Sunday, May 17

Subscribe To My.....Mixtape?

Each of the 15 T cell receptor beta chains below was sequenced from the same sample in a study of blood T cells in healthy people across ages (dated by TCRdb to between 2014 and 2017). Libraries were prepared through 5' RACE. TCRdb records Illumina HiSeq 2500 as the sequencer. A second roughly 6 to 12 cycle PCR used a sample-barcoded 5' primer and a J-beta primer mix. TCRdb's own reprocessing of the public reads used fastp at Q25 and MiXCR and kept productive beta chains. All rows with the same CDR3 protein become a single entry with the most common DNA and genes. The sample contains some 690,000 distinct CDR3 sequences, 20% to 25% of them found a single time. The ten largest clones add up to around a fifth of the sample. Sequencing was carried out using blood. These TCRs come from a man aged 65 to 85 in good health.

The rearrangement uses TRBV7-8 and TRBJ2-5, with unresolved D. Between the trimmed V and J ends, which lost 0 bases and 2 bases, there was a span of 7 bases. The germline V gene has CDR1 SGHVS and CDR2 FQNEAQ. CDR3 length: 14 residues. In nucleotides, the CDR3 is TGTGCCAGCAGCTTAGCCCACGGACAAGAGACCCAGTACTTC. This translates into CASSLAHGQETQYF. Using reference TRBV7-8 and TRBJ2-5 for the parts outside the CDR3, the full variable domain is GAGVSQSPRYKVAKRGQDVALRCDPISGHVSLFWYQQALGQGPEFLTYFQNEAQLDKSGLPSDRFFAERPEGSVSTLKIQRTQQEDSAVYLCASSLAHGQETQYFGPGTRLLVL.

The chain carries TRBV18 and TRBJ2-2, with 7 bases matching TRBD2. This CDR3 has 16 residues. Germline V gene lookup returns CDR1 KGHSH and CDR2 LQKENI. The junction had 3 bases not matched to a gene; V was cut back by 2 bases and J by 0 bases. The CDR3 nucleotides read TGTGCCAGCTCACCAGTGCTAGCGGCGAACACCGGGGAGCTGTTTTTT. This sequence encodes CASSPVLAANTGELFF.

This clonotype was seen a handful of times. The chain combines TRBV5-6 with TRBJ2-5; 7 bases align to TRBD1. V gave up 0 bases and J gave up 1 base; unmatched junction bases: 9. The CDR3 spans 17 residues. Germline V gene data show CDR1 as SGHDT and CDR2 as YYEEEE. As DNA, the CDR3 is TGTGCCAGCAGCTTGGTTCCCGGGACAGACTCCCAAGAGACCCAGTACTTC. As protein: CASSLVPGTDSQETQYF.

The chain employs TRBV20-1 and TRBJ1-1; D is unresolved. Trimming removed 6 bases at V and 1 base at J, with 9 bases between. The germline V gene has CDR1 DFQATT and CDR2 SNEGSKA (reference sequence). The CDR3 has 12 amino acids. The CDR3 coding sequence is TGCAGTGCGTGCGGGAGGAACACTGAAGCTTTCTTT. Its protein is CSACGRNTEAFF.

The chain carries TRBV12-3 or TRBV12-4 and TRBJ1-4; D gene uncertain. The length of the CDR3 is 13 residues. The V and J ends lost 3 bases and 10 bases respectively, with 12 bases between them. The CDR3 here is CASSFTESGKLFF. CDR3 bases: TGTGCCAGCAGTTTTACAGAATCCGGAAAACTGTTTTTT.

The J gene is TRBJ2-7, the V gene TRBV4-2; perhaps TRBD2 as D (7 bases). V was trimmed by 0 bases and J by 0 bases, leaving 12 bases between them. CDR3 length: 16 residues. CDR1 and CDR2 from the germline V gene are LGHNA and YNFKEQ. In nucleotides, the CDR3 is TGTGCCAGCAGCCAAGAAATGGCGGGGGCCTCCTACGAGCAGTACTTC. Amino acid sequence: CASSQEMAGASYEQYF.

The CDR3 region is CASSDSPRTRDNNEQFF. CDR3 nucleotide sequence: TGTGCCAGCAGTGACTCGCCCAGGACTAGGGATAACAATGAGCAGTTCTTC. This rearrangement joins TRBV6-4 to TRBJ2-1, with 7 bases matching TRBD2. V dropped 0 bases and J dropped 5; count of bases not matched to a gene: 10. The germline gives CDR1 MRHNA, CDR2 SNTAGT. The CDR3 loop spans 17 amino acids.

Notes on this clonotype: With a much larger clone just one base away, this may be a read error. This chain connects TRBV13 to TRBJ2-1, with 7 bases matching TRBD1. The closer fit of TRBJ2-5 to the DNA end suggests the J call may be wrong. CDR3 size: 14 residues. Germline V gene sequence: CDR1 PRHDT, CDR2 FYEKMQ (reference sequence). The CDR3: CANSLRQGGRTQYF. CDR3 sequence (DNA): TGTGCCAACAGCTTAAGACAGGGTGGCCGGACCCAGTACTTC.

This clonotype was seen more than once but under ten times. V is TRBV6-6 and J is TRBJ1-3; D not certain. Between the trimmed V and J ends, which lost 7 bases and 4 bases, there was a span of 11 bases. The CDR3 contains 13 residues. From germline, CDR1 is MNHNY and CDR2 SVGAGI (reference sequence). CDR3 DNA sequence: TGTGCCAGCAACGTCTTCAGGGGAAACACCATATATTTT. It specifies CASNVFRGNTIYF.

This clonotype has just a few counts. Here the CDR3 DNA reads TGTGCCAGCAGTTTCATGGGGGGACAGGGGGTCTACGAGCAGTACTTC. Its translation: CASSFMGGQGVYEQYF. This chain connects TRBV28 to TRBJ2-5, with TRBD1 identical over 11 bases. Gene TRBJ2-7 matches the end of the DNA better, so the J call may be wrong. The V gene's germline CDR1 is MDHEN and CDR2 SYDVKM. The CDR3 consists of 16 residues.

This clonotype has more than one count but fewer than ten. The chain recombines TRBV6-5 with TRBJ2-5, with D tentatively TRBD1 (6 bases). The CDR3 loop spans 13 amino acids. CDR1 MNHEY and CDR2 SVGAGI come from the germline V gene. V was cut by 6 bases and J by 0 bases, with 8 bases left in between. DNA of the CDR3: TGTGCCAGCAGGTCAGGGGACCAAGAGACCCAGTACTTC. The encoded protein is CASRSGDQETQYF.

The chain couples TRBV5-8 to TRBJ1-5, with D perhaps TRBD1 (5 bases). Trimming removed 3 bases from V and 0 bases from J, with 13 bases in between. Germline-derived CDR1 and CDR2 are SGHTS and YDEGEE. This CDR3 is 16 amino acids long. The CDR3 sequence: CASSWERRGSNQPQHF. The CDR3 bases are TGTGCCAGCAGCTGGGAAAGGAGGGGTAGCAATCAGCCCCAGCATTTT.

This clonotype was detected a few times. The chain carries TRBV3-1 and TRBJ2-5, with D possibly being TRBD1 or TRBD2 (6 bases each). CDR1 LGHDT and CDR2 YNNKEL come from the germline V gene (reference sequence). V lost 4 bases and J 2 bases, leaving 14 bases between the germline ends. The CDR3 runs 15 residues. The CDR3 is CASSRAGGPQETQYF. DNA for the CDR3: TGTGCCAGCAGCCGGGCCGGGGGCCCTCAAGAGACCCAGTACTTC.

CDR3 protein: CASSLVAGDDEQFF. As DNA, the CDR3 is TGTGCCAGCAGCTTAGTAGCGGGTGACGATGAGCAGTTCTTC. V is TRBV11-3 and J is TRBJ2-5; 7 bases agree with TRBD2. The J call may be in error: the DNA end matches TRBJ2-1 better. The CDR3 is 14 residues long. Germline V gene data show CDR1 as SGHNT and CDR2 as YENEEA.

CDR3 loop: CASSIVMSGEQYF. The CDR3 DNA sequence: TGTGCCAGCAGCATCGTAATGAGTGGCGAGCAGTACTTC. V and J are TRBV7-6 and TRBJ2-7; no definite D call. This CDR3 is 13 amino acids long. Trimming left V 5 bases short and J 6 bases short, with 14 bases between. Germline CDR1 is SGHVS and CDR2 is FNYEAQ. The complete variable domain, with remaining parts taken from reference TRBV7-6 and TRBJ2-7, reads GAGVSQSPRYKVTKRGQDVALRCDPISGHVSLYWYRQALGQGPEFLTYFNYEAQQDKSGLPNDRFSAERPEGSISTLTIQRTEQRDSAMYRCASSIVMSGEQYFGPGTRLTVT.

In the beginning there were newspaper subscriptions. Afterwards came the magazine subscription. As the internet found its place in society and email became the source of information, people began to subscribe to newsletters. Currently, society subscribes to RSS feeds to receive content from blogs, podcasts and/or videocasts. The ease of distributing information on a global scale is what makes the Information Age defiant. With music and the transition into the Digital Age, the ease of distributing music on a global scale has the same impact and affect. Are music subscriptions the next big trend? Music strategists and industry leaders have been debating for quite some time about music subscriptions and how that could be an alternative and a possible solution to offset P2P file sharing. We see Bittorent sites such as Napster, digital music stores such as Rhapsody and mobile phone service providers such as Nokia, offering a monthly subscription for a limited amount of music downloads. Taking it a step further, what about music labels and artists bundling their music, other media and merchandise in a package and offering it as a subscription to their fans? Imagine that you’re a rapper with a strong following of dedicated fans. You’ve taken the time to build a quality brand and your journey in the music industry is both fascinating and bizarre. Not only are you releasing mixtapes on a bi-monthly basis, but you have rare video footage of studio sessions with some well known producers and artists working on your anticipated debut album release, interviews overseas and you have merchandise that’s in high demand. Building and sustaining that anticipation for your debut album release, you can bundle all of those elements into one package and tell your fans, “For 6 months, if you subscribe to my package, you will receive 3 mixtapes, rare video footage of studio sessions and interviews and merchandise. At the end of the 6 months, you will receive a free copy of my highly anticipated CD. All you would have to pay is “X” amount of dollars to have access.” Being that you have an established brand and a strong and dedicated following, you could possibly reap more benefits from this subscription based model than hoping to sell a million records when the album is released. This is one way to use the current trends to your advantage. Trent Reznor, front man for Nine Inch Nails, is experimenting and using these models to his advantage; why can’t you? In the future, after you’ve built your brand, don’t ask your fans to buy your mixtape, simply tell them, “Subscribe to my mixtape”.

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